--From Peter Johnson (UK) -- Alan Andrews said, 'At Key West...IMS divisions often had closer corrected time finishes than the one-design classes...' This is not surprising. The RORC Rating Office analyzed a series of autumn Sunday races, which included strict one-designs, e.g 38s, 30s, and rated classes using CHS (though the actual rating system does not matter here), in separate divisions over exactly the same courses, the same day at ten, twenty minute etc intervals. The rated divisions, as at Key West, had closer finishes (using top half of class for best talent).

We believe the reason for this effect is that rated boats have a different speed potential and therefore separate on the water, even when being raced at best potential. There is relatively less tactical interference. Later the time allowance corrects them back into proximity.

By comparison, the one-design boat has to defeat its opponent by opening up the gap and frustrating the other boat's potential. (Dirty air, shadowing, taking a flyer etc). So times open up between the one-design boats.

Meanwhile a close corrected time under any rating rule does not prove the effectiveness of that rule. Indeed it may indicate that any two given boats are in 'the wrong order', or at least have been 'pushed closer' than they warrant.

-- From Sandy Grosvenor -- There is a small task force of volunteers (in which I'm involved) already working on solving the US Sailing web site problem. Our two top priorities are to have a new site that serves as a communications tools and helps US Sailing "serve the sailors and the sport". Second priortity is ensuring that the contractual structure of the site allows us to be empower our volunteer force (and manage that diverse body of souls).

I agree wholeheartedly with the complaints about the existing US Sailing site. While it may not seem as tho' we are moving fast enough, we're trying to balance between "paralysis by analysis" -and - (very important) not making the same mistakes twice. This task force is currently involved in evaluating a number of proposals for a site developer (web master), and a new site provider (site host). Once that is done, we'll turn our attention to tapping and organizing volunteers to get the content level where it should be. If you'd like to be one of those volunteers, I'll stick my neck out and offer to the Scuttlebutt readers to be a point of contact, email: (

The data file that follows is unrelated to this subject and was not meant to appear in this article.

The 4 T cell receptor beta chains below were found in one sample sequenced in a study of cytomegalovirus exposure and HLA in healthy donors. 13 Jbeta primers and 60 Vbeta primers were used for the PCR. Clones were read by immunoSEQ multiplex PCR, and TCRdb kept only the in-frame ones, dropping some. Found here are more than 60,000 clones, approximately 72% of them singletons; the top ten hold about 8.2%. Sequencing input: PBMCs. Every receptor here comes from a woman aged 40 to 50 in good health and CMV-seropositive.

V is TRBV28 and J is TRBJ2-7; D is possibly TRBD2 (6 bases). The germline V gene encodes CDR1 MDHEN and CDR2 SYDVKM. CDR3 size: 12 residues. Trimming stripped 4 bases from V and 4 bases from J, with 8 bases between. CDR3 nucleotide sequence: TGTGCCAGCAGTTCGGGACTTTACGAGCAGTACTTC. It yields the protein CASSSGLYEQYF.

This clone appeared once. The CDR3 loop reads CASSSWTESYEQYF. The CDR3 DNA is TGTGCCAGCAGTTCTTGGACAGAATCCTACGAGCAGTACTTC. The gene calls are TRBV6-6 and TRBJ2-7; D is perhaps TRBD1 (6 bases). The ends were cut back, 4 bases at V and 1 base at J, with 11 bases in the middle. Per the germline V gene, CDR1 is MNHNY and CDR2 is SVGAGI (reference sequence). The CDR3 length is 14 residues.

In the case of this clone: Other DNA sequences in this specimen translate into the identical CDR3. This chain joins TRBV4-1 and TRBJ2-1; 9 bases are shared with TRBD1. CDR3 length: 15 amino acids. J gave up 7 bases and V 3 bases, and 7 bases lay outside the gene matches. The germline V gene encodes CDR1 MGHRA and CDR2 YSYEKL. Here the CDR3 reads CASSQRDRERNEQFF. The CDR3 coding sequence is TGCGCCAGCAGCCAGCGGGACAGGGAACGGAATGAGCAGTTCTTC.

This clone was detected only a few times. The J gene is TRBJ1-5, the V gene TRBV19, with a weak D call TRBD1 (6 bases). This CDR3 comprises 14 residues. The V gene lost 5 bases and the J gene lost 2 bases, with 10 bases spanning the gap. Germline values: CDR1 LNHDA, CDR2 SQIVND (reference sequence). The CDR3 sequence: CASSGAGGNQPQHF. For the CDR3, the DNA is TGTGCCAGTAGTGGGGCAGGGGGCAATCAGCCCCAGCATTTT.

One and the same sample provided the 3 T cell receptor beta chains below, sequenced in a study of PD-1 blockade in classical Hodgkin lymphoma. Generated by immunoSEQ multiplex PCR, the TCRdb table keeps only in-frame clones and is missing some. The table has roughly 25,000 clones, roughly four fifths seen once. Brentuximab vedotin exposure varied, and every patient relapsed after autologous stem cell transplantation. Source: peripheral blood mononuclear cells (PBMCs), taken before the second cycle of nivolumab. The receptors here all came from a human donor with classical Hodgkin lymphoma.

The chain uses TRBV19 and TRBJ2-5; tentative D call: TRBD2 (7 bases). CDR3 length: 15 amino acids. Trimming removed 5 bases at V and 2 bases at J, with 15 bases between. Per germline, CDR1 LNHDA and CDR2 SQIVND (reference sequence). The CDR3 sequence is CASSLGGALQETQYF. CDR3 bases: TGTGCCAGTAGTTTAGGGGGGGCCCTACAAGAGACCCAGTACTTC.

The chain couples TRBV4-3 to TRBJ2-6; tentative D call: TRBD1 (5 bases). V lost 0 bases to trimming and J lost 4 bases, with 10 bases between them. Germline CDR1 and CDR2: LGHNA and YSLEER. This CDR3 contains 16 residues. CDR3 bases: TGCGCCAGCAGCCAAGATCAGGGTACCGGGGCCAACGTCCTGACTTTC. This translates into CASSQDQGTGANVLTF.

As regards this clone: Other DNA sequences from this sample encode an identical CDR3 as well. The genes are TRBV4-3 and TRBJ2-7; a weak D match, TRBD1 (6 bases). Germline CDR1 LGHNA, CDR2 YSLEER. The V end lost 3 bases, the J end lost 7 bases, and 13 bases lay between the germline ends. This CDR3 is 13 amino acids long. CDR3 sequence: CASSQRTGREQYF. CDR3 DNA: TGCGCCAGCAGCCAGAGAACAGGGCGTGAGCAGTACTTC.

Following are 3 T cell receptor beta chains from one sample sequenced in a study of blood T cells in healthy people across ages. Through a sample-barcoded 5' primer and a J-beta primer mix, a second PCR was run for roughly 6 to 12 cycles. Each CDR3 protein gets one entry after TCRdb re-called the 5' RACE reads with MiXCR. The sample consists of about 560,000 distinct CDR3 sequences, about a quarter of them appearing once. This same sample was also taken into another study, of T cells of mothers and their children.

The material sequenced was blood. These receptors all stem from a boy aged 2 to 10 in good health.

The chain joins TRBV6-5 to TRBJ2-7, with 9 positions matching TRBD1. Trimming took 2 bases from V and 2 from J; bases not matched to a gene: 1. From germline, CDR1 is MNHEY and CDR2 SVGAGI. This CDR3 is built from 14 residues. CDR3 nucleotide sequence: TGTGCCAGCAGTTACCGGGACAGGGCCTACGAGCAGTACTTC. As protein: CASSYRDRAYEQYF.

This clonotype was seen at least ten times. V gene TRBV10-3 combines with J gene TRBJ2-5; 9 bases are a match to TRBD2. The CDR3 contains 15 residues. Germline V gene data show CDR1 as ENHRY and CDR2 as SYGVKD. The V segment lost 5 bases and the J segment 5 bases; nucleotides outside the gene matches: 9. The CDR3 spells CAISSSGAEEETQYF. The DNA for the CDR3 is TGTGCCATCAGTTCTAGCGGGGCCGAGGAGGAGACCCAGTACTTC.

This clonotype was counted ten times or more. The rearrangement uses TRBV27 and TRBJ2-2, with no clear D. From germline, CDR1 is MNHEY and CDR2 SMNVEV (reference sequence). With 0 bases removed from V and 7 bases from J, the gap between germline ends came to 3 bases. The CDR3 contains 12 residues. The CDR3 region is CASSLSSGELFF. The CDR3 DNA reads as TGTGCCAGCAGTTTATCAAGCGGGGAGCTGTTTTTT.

-- From Larry White -- I'm glad to see the discussion concerning US SAILING taking a positive turn. Certainly complaints about US SAILING, USYRU and NAYRU have filled the gaps in conversations among sailors for some years. That's what scuttlebutts are for, that and getting a drink. Positive comment and suggestion is harder to find.

Given the new Mission Statement and Strategic Plan, created by Mike Schoettle's working group under direction from President Jim Muldoon, US SAILING has a clearer path, one which the Board has approved. Getting on with it is the challenge, and for all who love the sport, help is what is needed, help and understanding. Communication is always a problem, everywhere. Even familiar words don't mean the same thing to different people. A will to understand each other and to get along go a long way among people of good faith. Well, at least people care enough to complain, that's a start. Maybe we can turn that energy into something positive which will help us all. Sailing is the easy part.